Bill Miller Joins The Bullish Camp

It is no surprise to me to see that Bill Miller, the long serving manager of the Legg Mason Value Trust, has been outperforming the market since the current rally began. Nobody’s performance has fallen further since the market cracked in 2007 – but good managers don’t become bad overnight, and he was bound to bounce back strongly.

In his latest quarterly letter to shareholders he remains strongly bullish on the outlook for the stock market. Here is an extract:

“Where does that leave us? The exogenous risks — geopolitical upheaval, terrorism, pandemics — are always with us. The others, rapidly rising interest rates or commodity prices, or serious policy errors, look to have fairly low probabilities attached to them and do not presently pose a threat to the economy or to a continued rise in the market.

“I have not said anything about the risk of inflation, in part because it is remote over the next few years. But it is a common worry, and a constant topic of discussion. The issue arises because of the massive deficits being run now and for the next couple of years, and the inexorable growth of entitlements programs, which will drive debt-to-GDP ratios north of 100%, from the current level of around 65%, for the first time since World War II. Many believe we will have no choice but to inflate our way out of those obligations.

“I disagree and think the major threat remains deflation, not inflation. The U.S. government ran large deficits in the 1930s and even larger ones during World War II reaching nearly 40% of GDP. Yet except for a one-time rise in prices after wage and price controls were lifted when the war ended, there was almost no inflation for 30 years. Japan’s debt-to-GDP ratio is 170% now, and its problem is deflation, not inflation.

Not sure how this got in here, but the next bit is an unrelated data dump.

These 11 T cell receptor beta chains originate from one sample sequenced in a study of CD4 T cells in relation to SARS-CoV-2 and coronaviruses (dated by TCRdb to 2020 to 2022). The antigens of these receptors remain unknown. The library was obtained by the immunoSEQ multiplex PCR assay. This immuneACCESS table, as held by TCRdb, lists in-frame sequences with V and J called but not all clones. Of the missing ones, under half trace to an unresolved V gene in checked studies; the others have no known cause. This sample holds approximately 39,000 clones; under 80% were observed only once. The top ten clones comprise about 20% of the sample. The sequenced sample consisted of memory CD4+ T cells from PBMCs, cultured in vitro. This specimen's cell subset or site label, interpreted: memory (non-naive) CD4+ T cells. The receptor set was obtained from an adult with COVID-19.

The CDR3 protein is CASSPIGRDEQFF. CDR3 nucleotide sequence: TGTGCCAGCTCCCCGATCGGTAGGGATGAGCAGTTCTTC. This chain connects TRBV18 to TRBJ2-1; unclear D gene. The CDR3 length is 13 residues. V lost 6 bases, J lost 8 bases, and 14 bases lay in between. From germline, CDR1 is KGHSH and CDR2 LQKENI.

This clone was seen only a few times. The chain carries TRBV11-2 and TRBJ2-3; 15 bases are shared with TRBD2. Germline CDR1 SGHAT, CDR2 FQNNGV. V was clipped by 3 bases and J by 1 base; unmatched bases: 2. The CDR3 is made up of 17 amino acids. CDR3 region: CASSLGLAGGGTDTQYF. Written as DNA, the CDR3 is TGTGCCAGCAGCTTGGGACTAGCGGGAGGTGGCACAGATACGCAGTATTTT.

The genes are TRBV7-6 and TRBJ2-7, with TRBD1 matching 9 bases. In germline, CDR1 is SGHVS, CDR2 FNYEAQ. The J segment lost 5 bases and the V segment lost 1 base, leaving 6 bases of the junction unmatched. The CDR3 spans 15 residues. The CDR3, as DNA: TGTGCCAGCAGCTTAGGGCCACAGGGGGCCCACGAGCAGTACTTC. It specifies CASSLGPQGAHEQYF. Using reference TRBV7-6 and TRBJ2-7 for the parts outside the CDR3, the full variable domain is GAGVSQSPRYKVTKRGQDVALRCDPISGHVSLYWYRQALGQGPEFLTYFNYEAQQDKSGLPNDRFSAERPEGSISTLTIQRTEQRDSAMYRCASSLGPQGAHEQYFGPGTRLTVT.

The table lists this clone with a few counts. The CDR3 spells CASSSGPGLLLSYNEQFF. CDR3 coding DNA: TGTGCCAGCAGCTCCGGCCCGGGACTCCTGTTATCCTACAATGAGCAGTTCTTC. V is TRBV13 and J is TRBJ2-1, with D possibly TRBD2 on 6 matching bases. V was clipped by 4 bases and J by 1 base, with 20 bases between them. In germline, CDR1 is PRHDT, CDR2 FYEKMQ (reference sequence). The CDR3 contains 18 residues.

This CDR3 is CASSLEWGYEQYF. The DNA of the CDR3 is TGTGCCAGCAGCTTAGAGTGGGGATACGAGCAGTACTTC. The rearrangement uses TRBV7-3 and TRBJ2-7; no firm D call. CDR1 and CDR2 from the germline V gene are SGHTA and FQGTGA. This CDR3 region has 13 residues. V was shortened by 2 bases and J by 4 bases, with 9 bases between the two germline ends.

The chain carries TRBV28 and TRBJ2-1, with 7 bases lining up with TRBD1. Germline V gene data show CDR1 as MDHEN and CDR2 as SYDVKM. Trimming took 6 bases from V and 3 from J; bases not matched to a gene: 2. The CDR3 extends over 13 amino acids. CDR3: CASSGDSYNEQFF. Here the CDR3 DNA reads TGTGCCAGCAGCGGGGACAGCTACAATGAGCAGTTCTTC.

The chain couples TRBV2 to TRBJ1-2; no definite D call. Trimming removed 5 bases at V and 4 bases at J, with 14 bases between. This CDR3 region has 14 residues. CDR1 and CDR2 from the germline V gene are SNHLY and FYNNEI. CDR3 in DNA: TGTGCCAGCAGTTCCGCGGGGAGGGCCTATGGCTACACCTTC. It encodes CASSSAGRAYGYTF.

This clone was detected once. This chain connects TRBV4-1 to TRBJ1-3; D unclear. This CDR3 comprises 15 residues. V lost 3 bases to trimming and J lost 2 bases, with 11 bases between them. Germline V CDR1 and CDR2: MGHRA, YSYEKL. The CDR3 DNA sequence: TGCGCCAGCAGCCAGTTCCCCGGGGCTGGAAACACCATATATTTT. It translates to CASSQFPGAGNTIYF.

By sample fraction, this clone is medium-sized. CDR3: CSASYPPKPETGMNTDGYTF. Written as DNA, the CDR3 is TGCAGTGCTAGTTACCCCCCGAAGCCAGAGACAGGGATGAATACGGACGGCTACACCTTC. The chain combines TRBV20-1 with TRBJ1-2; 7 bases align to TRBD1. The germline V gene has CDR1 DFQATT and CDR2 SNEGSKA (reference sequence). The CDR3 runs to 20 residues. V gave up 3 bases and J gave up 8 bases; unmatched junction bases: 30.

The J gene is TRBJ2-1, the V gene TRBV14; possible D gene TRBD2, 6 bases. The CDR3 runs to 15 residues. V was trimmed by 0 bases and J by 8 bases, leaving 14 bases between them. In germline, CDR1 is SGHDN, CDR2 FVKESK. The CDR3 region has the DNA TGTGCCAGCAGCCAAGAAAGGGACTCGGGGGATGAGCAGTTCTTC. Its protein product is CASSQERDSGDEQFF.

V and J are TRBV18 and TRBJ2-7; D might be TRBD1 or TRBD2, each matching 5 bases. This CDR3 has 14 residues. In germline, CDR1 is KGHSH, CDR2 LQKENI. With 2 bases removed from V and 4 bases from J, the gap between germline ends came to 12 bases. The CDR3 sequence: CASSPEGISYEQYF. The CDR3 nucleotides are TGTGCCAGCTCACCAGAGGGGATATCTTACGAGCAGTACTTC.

“Inflation can only arise if labor or business, or both, have pricing power. Labor is still around 70% of the cost of doing business, and there won’t be any inflation there with unemployment at 9.5% and rising. Capacity utilization is 68%, among the lowest in the postwar period. Businesses will have no pricing power until that number is at least over 80%, a long way away. If the so-called new normal is growth of between 1 and 2%, there will be no inflation.

“What about the idea that politically we will be unable to do anything but inflate our way out of our debts? To believe that is going to happen, one has to believe the Federal Reserve will collectively repudiate its objective of price stability. Since the Fed that allowed inflation to devastate the economy in the 1970s is seen as having failed in its mission, while Paul Volcker, who sent the economy into what was until now the worst recession in postwar history by raising rates dramatically to kill inflation, is seen as a hero, it seems at best a stretch to think a future Fed will deliberately pursue inflationary policies.

“Could it happen? Sure. Do we need to be watchful for any signs of an incipient inflation? Absolutely. But the prospect of any kind of inflationary risk to the stock market over the next couple of years is vanishingly small.

“Bull markets typically begin when the following four conditions are present: the economy is bottoming, profits are bottoming, the Fed is stimulating, and valuations are low. That’s where we are now. The path of least resistance, as Jesse Livermore used to call it, is higher”.

History records that all the best value managers, from Warren Buffett down, suffer unduly during bear markets. The evidence, for those who doubt this, is in Robert Hagstrom’s books. As buy and hold investors with large indvidual positions and a concentrated portfolio, they are almost bound to do so. But that is also why they bounce back so strongly when markets rally.

You may think that Bill Miller’s current optimism is exaggerated, but it is on a par with the noises coming out from many other professionals with the same value bias. The odds that the market will go higher this year still look good to me. The fact that the economic news is still so bad does not contradict this thesis. It is a more a case of the brave reaping the highest rewards.

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